Ground leakage current occurs when wire insulation is damaged or becomes frayed with age. Then, small amounts of a current can flow into the grounded metal cabinet or chassis. The maximum allowed ground leakage current is a few milliamps (thousands of an amp). A GFCI (ground fault circuit interrupter) can be used to detect higher-than-normal ground leakage current and turn off the circuit, which is the reason for mandatory GFCI-protection of AC sockets near earth ground, bathtubs or showers. By detecting the current through a person's body into the ground and then tripping the circuit, GFCI can prevent electrocution when a person accidentally comes in contact with a live AC source.
Under UL 60950-1 (the standard for safety of information technology equipment including electrical business equipment), the maximum allowed ground leakage current per each computer or office equipment is a few milliamps.
However, when there are hundreds computers, IT equipment and electrical business equipment in each floor of a high-rise building, each floor can produce a combined leakage current of one or two amps. When there are 10, 20 or 30 floors, total leakage current for the building can exceed 10, 20 or even 30 amps.
The presence of constant leakage current violates the NEC (National Electrical Code), which allows momentary current through earth ground wire only for short-circuit protection and surge current when TVSS (transient voltage suppression system) is activated due to transients or lightning strikes.
Another consideration is differences in ground potential between floors. For example, the earth ground wire on the 20th floor may read several volts higher than the earth ground wire voltage on the ground floor. This may cause equipment malfunction and/or damage when data communication wires are connected between ground floor equipment and equipment at upper floors.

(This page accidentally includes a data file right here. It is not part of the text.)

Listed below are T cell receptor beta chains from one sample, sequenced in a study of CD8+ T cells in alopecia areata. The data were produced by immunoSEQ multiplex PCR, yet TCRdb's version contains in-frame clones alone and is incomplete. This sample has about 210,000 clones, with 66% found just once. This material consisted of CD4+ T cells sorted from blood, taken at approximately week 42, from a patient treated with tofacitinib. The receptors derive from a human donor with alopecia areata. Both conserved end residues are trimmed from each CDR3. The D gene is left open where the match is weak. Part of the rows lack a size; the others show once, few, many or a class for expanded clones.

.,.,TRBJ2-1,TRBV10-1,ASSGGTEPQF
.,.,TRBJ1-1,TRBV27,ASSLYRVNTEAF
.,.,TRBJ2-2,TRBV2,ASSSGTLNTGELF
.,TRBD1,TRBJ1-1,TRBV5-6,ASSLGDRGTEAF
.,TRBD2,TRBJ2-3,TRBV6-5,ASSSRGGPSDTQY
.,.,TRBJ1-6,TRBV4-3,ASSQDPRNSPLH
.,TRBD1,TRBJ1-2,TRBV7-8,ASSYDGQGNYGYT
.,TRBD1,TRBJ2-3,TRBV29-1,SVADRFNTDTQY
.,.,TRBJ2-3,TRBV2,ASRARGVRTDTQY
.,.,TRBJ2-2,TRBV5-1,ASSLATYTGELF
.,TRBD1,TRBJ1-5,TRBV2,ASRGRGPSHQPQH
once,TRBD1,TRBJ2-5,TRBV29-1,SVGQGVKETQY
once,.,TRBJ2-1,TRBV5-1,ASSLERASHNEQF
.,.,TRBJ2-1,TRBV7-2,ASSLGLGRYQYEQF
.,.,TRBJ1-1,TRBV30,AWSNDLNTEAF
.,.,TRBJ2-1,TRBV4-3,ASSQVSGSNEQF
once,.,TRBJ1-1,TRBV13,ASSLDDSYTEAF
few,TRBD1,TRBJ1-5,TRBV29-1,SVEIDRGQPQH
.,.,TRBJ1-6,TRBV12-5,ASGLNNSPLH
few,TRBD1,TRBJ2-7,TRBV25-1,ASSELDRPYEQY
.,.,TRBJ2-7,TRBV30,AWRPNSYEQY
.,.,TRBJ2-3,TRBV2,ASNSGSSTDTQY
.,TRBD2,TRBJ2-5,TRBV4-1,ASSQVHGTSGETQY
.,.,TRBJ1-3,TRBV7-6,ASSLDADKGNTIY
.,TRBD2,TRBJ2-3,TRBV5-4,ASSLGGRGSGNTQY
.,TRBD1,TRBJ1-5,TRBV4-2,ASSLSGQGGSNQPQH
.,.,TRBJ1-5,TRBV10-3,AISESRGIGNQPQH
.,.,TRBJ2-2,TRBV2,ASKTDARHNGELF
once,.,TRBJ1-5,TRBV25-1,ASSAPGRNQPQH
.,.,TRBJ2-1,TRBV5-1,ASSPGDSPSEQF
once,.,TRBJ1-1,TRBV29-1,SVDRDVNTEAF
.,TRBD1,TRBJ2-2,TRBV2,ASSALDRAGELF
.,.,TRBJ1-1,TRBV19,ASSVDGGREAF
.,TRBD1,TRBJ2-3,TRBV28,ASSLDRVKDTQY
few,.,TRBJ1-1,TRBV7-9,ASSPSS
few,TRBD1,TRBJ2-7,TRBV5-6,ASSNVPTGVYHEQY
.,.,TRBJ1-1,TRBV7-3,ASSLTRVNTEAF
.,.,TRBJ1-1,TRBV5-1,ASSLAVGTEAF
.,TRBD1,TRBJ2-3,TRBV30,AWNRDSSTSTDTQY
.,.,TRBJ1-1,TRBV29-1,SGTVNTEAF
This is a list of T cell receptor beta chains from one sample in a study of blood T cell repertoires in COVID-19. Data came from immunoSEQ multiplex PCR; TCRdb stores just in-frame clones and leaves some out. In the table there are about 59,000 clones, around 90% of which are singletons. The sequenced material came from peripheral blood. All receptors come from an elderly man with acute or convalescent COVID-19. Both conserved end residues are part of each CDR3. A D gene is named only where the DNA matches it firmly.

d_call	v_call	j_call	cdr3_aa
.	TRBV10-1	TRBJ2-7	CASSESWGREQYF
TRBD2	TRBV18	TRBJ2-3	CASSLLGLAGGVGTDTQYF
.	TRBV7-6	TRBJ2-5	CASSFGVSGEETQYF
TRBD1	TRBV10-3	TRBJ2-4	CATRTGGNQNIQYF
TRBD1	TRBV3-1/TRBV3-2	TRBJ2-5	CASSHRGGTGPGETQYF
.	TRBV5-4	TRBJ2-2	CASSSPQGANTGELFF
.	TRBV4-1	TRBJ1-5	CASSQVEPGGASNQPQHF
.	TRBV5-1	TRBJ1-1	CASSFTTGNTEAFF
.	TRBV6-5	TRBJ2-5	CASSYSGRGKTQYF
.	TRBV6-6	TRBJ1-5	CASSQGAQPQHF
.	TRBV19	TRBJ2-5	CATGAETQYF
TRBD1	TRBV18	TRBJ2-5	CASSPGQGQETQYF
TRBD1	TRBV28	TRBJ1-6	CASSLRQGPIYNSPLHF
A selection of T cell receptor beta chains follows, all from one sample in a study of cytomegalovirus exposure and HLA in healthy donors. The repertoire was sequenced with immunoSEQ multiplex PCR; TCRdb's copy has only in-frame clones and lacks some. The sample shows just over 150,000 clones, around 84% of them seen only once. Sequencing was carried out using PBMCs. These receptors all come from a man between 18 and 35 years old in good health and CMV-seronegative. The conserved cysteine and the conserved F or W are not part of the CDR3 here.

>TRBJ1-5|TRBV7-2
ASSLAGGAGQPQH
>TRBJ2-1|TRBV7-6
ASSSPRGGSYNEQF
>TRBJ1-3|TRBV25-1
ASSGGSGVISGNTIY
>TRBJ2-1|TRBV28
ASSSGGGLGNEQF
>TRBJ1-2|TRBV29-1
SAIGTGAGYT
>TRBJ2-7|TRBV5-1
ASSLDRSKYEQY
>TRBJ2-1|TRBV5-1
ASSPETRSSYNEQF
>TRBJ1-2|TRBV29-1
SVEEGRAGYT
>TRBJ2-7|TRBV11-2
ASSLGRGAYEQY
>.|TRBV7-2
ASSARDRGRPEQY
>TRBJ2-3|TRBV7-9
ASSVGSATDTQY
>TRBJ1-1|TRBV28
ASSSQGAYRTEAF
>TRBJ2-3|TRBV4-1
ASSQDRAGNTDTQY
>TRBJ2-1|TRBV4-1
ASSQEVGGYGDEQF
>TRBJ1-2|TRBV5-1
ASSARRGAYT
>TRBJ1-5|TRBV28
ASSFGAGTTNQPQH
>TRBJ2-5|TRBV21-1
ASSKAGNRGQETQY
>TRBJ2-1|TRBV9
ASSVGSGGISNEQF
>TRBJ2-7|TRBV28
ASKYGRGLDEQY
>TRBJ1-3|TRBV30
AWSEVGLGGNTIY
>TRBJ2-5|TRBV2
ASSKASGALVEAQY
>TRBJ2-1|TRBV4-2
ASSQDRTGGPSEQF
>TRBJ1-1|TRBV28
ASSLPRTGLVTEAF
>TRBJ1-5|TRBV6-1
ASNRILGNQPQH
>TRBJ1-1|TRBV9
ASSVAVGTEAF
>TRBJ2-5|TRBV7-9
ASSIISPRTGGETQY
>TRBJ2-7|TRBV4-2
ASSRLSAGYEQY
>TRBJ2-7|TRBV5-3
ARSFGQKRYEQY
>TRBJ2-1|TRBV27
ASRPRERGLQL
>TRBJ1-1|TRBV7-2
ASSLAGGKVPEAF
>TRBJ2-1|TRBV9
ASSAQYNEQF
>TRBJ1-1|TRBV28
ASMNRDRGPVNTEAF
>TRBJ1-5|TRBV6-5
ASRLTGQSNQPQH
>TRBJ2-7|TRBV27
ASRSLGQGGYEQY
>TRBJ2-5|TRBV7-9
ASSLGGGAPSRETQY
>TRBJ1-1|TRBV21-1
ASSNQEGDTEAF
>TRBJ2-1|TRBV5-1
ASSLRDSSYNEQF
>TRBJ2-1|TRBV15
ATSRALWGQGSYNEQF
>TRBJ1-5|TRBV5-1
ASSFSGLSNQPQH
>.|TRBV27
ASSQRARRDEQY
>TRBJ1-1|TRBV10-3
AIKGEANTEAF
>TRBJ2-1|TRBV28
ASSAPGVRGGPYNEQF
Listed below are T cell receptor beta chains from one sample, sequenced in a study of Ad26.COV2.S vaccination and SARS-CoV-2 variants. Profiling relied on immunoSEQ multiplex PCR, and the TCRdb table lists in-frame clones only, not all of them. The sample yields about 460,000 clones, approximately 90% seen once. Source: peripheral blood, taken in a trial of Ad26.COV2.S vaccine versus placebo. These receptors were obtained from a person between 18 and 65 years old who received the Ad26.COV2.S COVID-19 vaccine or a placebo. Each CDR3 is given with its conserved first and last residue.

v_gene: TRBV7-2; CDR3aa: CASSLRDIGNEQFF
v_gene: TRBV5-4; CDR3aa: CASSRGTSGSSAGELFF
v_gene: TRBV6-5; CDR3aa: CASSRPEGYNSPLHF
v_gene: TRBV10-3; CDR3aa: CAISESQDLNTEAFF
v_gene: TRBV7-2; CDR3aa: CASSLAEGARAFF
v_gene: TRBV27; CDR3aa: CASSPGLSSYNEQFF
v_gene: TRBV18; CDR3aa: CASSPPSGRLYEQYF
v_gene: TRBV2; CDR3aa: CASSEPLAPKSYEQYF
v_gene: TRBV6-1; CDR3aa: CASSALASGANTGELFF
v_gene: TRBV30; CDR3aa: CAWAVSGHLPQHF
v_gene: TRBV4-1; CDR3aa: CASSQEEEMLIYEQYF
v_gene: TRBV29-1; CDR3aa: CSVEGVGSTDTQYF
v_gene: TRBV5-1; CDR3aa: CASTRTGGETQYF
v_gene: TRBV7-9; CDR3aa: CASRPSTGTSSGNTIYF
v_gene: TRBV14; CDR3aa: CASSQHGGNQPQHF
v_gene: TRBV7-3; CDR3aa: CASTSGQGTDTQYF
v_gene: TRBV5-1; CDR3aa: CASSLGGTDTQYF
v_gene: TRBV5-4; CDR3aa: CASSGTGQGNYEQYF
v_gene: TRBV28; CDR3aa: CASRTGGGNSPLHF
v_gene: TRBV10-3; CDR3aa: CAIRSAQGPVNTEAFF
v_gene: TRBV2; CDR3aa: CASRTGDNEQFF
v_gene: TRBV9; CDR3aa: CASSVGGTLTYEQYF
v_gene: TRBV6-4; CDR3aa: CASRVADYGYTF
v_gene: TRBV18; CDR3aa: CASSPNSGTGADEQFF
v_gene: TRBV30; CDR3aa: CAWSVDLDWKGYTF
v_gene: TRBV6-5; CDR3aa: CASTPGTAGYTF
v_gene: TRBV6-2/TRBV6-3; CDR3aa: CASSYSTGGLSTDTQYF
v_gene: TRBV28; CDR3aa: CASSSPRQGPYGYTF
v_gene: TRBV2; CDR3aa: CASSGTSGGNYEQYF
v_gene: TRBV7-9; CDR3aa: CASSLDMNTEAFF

Therefore, minimizing ground leakage current in a large building is very important for ensuring personnel safety, equipment functionality and equipment protection from stray voltages and ground loop currents.What are the key benefits provided by ILC?
By using a low leakage isolation transformer, typical ground leakage current can be reduced to about 100 micro amps (which is typical) even if the ILC is powering a load with high-leakage current of several milliamps or even more. Therefore, using an ILC can reduce ground leakage current by 10:1 or even 100:1.
If multiple ILC units are used to power all the "leaky" IT equipment inside a high-rise building, then reducing ground leakage current by more than 90% will solve most of the problems associated with ground potential differences between floors. An ILC is designated as a "Separately Derived Power Source" under National Electrical Code 250-5D and recommended by US federal government's FIPS Publication 94 for elimination of problems caused by presence of neutral voltage, noise and transient voltages on the neutral line (common mode noise and transients).
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